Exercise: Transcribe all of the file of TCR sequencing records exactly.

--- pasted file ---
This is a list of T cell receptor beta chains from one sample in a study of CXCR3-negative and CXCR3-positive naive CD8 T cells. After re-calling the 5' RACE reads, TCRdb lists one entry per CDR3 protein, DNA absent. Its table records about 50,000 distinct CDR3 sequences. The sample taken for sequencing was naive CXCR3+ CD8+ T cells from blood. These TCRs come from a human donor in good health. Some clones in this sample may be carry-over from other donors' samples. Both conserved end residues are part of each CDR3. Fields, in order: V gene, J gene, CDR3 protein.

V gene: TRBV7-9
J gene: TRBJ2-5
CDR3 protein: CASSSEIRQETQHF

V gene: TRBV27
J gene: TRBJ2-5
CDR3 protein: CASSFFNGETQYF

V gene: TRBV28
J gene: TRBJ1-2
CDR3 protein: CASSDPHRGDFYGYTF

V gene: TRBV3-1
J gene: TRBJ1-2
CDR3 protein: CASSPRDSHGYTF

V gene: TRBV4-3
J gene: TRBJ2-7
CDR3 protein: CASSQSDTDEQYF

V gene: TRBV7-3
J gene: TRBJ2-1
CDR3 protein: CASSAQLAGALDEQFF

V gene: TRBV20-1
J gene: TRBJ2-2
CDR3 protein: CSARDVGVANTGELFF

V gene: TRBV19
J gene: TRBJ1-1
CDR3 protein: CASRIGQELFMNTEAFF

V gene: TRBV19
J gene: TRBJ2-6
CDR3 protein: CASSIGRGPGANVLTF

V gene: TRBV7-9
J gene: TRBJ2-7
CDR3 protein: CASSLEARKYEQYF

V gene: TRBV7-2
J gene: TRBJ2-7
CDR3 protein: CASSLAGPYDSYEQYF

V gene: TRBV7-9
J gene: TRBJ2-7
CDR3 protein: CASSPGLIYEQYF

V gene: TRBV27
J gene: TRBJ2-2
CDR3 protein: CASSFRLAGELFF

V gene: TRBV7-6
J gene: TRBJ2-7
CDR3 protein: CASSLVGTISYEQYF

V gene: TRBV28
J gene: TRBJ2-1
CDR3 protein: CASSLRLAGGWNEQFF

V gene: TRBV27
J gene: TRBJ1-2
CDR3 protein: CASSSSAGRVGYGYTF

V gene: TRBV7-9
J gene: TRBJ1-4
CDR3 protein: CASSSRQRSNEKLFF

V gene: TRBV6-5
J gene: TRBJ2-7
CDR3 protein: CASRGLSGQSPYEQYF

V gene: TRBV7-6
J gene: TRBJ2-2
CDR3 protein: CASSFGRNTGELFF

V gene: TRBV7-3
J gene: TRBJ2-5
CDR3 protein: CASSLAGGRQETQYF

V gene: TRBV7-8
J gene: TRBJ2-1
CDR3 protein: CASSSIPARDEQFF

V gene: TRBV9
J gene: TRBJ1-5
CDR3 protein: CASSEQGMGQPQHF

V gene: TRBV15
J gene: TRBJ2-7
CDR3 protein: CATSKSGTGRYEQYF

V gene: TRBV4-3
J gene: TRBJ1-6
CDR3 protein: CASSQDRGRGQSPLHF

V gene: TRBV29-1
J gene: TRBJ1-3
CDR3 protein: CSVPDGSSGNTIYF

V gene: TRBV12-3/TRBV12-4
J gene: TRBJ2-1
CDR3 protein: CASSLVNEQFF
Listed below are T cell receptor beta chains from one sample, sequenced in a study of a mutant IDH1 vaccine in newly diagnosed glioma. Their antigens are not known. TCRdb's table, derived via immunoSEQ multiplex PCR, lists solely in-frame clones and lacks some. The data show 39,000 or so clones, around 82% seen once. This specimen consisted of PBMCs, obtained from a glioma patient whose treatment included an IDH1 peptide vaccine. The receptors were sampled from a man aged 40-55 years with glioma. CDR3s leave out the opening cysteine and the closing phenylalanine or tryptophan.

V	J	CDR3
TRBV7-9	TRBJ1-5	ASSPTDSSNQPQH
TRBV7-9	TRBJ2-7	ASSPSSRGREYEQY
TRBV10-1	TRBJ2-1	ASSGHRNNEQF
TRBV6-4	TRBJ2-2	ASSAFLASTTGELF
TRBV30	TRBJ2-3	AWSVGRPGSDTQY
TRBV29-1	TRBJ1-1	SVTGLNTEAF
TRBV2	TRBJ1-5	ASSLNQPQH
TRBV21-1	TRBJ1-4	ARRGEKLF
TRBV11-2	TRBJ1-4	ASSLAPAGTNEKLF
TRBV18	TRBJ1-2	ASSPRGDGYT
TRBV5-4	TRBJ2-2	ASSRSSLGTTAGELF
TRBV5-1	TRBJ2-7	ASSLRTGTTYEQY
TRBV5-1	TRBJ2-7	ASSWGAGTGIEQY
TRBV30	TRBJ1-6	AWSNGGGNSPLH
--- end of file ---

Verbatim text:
This is a list of T cell receptor beta chains from one sample in a study of CXCR3-negative and CXCR3-positive naive CD8 T cells. After re-calling the 5' RACE reads, TCRdb lists one entry per CDR3 protein, DNA absent. Its table records about 50,000 distinct CDR3 sequences. The sample taken for sequencing was naive CXCR3+ CD8+ T cells from blood. These TCRs come from a human donor in good health. Some clones in this sample may be carry-over from other donors' samples. Both conserved end residues are part of each CDR3. Fields, in order: V gene, J gene, CDR3 protein.

V gene: TRBV7-9
J gene: TRBJ2-5
CDR3 protein: CASSSEIRQETQHF

V gene: TRBV27
J gene: TRBJ2-5
CDR3 protein: CASSFFNGETQYF

V gene: TRBV28
J gene: TRBJ1-2
CDR3 protein: CASSDPHRGDFYGYTF

V gene: TRBV3-1
J gene: TRBJ1-2
CDR3 protein: CASSPRDSHGYTF

V gene: TRBV4-3
J gene: TRBJ2-7
CDR3 protein: CASSQSDTDEQYF

V gene: TRBV7-3
J gene: TRBJ2-1
CDR3 protein: CASSAQLAGALDEQFF

V gene: TRBV20-1
J gene: TRBJ2-2
CDR3 protein: CSARDVGVANTGELFF

V gene: TRBV19
J gene: TRBJ1-1
CDR3 protein: CASRIGQELFMNTEAFF

V gene: TRBV19
J gene: TRBJ2-6
CDR3 protein: CASSIGRGPGANVLTF

V gene: TRBV7-9
J gene: TRBJ2-7
CDR3 protein: CASSLEARKYEQYF

V gene: TRBV7-2
J gene: TRBJ2-7
CDR3 protein: CASSLAGPYDSYEQYF

V gene: TRBV7-9
J gene: TRBJ2-7
CDR3 protein: CASSPGLIYEQYF

V gene: TRBV27
J gene: TRBJ2-2
CDR3 protein: CASSFRLAGELFF

V gene: TRBV7-6
J gene: TRBJ2-7
CDR3 protein: CASSLVGTISYEQYF

V gene: TRBV28
J gene: TRBJ2-1
CDR3 protein: CASSLRLAGGWNEQFF

V gene: TRBV27
J gene: TRBJ1-2
CDR3 protein: CASSSSAGRVGYGYTF

V gene: TRBV7-9
J gene: TRBJ1-4
CDR3 protein: CASSSRQRSNEKLFF

V gene: TRBV6-5
J gene: TRBJ2-7
CDR3 protein: CASRGLSGQSPYEQYF

V gene: TRBV7-6
J gene: TRBJ2-2
CDR3 protein: CASSFGRNTGELFF

V gene: TRBV7-3
J gene: TRBJ2-5
CDR3 protein: CASSLAGGRQETQYF

V gene: TRBV7-8
J gene: TRBJ2-1
CDR3 protein: CASSSIPARDEQFF

V gene: TRBV9
J gene: TRBJ1-5
CDR3 protein: CASSEQGMGQPQHF

V gene: TRBV15
J gene: TRBJ2-7
CDR3 protein: CATSKSGTGRYEQYF

V gene: TRBV4-3
J gene: TRBJ1-6
CDR3 protein: CASSQDRGRGQSPLHF

V gene: TRBV29-1
J gene: TRBJ1-3
CDR3 protein: CSVPDGSSGNTIYF

V gene: TRBV12-3/TRBV12-4
J gene: TRBJ2-1
CDR3 protein: CASSLVNEQFF
Listed below are T cell receptor beta chains from one sample, sequenced in a study of a mutant IDH1 vaccine in newly diagnosed glioma. Their antigens are not known. TCRdb's table, derived via immunoSEQ multiplex PCR, lists solely in-frame clones and lacks some. The data show 39,000 or so clones, around 82% seen once. This specimen consisted of PBMCs, obtained from a glioma patient whose treatment included an IDH1 peptide vaccine. The receptors were sampled from a man aged 40-55 years with glioma. CDR3s leave out the opening cysteine and the closing phenylalanine or tryptophan.

V	J	CDR3
TRBV7-9	TRBJ1-5	ASSPTDSSNQPQH
TRBV7-9	TRBJ2-7	ASSPSSRGREYEQY
TRBV10-1	TRBJ2-1	ASSGHRNNEQF
TRBV6-4	TRBJ2-2	ASSAFLASTTGELF
TRBV30	TRBJ2-3	AWSVGRPGSDTQY
TRBV29-1	TRBJ1-1	SVTGLNTEAF
TRBV2	TRBJ1-5	ASSLNQPQH
TRBV21-1	TRBJ1-4	ARRGEKLF
TRBV11-2	TRBJ1-4	ASSLAPAGTNEKLF
TRBV18	TRBJ1-2	ASSPRGDGYT
TRBV5-4	TRBJ2-2	ASSRSSLGTTAGELF
TRBV5-1	TRBJ2-7	ASSLRTGTTYEQY
TRBV5-1	TRBJ2-7	ASSWGAGTGIEQY
TRBV30	TRBJ1-6	AWSNGGGNSPLH